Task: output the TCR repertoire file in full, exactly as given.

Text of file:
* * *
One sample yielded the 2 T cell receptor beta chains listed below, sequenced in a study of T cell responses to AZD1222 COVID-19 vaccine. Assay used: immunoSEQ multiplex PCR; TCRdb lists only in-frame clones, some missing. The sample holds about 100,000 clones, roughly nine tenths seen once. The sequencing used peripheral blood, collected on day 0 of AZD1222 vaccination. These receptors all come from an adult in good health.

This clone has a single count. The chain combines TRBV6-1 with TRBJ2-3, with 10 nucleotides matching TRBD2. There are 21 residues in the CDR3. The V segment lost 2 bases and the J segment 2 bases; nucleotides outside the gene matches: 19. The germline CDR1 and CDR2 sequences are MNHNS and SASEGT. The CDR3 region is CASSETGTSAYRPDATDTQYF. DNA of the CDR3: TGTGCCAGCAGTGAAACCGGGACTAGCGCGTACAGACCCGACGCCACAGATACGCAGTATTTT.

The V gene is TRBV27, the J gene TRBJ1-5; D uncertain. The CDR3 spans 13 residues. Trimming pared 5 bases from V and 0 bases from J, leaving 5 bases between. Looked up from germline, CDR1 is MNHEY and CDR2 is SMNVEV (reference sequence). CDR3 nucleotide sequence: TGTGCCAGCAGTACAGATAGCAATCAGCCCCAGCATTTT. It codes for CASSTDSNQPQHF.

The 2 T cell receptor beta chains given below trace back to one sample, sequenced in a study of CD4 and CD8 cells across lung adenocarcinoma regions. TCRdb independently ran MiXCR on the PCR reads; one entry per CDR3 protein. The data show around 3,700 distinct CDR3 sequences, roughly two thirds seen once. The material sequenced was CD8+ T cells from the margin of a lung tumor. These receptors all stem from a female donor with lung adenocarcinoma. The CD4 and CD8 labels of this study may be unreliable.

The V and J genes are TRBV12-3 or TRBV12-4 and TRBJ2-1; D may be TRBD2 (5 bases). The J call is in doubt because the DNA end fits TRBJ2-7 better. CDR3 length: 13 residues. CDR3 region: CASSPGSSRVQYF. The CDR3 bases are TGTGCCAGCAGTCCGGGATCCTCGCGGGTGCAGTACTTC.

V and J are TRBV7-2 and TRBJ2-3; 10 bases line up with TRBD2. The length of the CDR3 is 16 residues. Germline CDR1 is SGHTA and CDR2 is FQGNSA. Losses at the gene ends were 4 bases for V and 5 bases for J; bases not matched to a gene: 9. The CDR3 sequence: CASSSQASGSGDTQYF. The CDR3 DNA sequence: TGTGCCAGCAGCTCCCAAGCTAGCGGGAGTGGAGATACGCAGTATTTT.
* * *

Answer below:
One sample yielded the 2 T cell receptor beta chains listed below, sequenced in a study of T cell responses to AZD1222 COVID-19 vaccine. Assay used: immunoSEQ multiplex PCR; TCRdb lists only in-frame clones, some missing. The sample holds about 100,000 clones, roughly nine tenths seen once. The sequencing used peripheral blood, collected on day 0 of AZD1222 vaccination. These receptors all come from an adult in good health.

This clone has a single count. The chain combines TRBV6-1 with TRBJ2-3, with 10 nucleotides matching TRBD2. There are 21 residues in the CDR3. The V segment lost 2 bases and the J segment 2 bases; nucleotides outside the gene matches: 19. The germline CDR1 and CDR2 sequences are MNHNS and SASEGT. The CDR3 region is CASSETGTSAYRPDATDTQYF. DNA of the CDR3: TGTGCCAGCAGTGAAACCGGGACTAGCGCGTACAGACCCGACGCCACAGATACGCAGTATTTT.

The V gene is TRBV27, the J gene TRBJ1-5; D uncertain. The CDR3 spans 13 residues. Trimming pared 5 bases from V and 0 bases from J, leaving 5 bases between. Looked up from germline, CDR1 is MNHEY and CDR2 is SMNVEV (reference sequence). CDR3 nucleotide sequence: TGTGCCAGCAGTACAGATAGCAATCAGCCCCAGCATTTT. It codes for CASSTDSNQPQHF.

The 2 T cell receptor beta chains given below trace back to one sample, sequenced in a study of CD4 and CD8 cells across lung adenocarcinoma regions. TCRdb independently ran MiXCR on the PCR reads; one entry per CDR3 protein. The data show around 3,700 distinct CDR3 sequences, roughly two thirds seen once. The material sequenced was CD8+ T cells from the margin of a lung tumor. These receptors all stem from a female donor with lung adenocarcinoma. The CD4 and CD8 labels of this study may be unreliable.

The V and J genes are TRBV12-3 or TRBV12-4 and TRBJ2-1; D may be TRBD2 (5 bases). The J call is in doubt because the DNA end fits TRBJ2-7 better. CDR3 length: 13 residues. CDR3 region: CASSPGSSRVQYF. The CDR3 bases are TGTGCCAGCAGTCCGGGATCCTCGCGGGTGCAGTACTTC.

V and J are TRBV7-2 and TRBJ2-3; 10 bases line up with TRBD2. The length of the CDR3 is 16 residues. Germline CDR1 is SGHTA and CDR2 is FQGNSA. Losses at the gene ends were 4 bases for V and 5 bases for J; bases not matched to a gene: 9. The CDR3 sequence: CASSSQASGSGDTQYF. The CDR3 DNA sequence: TGTGCCAGCAGCTCCCAAGCTAGCGGGAGTGGAGATACGCAGTATTTT.